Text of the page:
Date Published: July 1, 2015
Publisher: Public Library of Science
Author(s): Victor S. Santos, Laudice S. Oliveira, Fabrícia D. N. Castro, Vanessa T. Gois-Santos, Ligia M. D. Lemos, Maria do C. O. Ribeiro, Luis E. Cuevas, Ricardo Q. Gurgel, Pamela L. C. Small. http://doi.org/10.1371/journal.pntd.0003900
Abstract: BackgroundFew studies have evaluated the association between quality of life (QoL) and functional activity limitations (FAL) of leprosy patients as determined by the Screening of Activity Limitation and Safety Awareness scale (SALSA).AimTo identify the association between FALs and the QoL of patients during and post leprosy treatment.Materials and MethodsCross-sectional survey of 104 patients with leprosy followed in specialist reference centres in Sergipe, Brazil, between June and October 2014. QoL was evaluated using the World Health Organization-QoL-BREF (WHOQoL-BREF) questionnaire. The SALSA scale was used to measure FALs.ResultsLow SALSA scores were present in 76% of patients. QoL scores were lower for the physical and environmental domains, with median (interquartile range (IQR)) scores of 53.6 (32.1–67.9) and 53.1 (46.9–64.8), respectively. There was a statistical association between increasing SALSA scores and lower QoL as measured by the WHOQoL-BREF.ConclusionFunctional limitations are associated with lower QoL in leprosy patients, especially in the physical and environmental WHOQoL-BREF domains.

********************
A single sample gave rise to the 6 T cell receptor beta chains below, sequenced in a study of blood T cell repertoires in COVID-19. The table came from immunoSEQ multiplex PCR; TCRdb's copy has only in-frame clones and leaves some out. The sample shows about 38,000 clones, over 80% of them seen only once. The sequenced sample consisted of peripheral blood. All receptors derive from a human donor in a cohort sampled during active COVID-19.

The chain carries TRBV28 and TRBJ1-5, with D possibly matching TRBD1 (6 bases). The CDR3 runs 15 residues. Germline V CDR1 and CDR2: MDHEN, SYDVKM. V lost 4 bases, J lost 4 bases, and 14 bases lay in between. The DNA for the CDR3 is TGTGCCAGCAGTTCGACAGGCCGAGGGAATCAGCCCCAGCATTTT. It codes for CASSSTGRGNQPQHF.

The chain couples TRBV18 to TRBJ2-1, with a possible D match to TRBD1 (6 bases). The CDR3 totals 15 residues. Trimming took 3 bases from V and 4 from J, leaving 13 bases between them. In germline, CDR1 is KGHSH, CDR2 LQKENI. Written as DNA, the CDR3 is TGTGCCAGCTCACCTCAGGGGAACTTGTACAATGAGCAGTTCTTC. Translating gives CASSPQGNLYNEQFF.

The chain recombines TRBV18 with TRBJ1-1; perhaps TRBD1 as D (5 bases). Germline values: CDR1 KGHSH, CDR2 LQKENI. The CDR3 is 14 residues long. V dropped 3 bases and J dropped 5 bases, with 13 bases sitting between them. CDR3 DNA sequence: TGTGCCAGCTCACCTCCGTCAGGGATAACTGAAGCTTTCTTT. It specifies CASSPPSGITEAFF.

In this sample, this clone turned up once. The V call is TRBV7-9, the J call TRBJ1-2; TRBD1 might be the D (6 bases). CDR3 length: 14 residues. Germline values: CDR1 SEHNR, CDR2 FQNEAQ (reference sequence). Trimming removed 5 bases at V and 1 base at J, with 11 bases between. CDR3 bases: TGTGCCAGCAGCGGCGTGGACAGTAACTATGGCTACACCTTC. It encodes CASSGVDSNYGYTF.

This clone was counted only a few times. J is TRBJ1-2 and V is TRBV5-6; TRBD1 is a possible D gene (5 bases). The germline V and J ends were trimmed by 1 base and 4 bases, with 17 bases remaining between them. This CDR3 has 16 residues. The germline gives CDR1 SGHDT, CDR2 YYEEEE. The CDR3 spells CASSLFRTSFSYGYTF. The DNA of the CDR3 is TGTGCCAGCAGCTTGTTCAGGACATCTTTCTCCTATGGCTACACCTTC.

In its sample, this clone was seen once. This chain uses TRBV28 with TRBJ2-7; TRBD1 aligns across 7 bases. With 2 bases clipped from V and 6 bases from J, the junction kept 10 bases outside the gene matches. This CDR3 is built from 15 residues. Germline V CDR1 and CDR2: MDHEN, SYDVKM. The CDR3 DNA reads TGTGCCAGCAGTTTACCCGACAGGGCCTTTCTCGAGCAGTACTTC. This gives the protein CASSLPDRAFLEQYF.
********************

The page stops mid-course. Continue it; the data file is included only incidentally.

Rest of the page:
Partial Text: Leprosy is still a neglected public health problem with at least 200,000 new cases diagnosed annually worldwide. The highest prevalence occurs in low and middle income countries such as India, Brazil, Myanmar, Madagascar, Nepal, and Mozambique . This chronic and insidious infection affects and impairs the skin and peripheral nerves and results in significant physical disability. This chronic and insidious infection affects and impairs the skin and peripheral nerves and results in significant physical disability. The clinical and pathological presentation of leprosy is determined by the immunological response to Mycobacterium leprae and the capacity of the host to develop an effective cell mediated immunity. In addition, leprosy-specific reactions are also a major cause of disability [2,3]. These reactions are called type 1 and 2, with type 1 essentially being a reversal reaction or ‘upgrading’ of the cell mediated immunity to M. leprae antibodies. These reactions are characterised by a marked increase in delayed type hypersensitivity and type 1 helper T lymphocyte cytokines. Type 2 reactions in turn are considered the result of immune complexes attracting granulocytes and complement activation with the selective activation of cytokines.
One hundred and six patients were selected and invited to participate (S1 Table). Two patients who did not understand the WHOQoL-BREF questionnaire were excluded. Of the 104 patients included, 56 (53.8%) were male; their median (IQR) age was 48.0 (37.2–58.0) years old and the median (IQR) schooling was 5.0 (3–10) years. Twenty (19.3%) participants were receiving multidrug therapy (MDT) for leprosy at the time of the interview and 84 (80.7%) were receiving post-discharge treatment for leprosy reactions. There was no significant difference between the mean ages of patients receiving MDT or post-discharge treatment for leprosy reactions. Eighty-six (82.7%) participants had MB and 18 (17.3%) PB leprosy at the time of diagnosis. Twenty (19.2%) patients had leprosy-related deformities (Grade 2) (Table 1).
This study describes that patients with leprosy have FALs and that their presence, as assessed by SALSA, is associated with low QoL.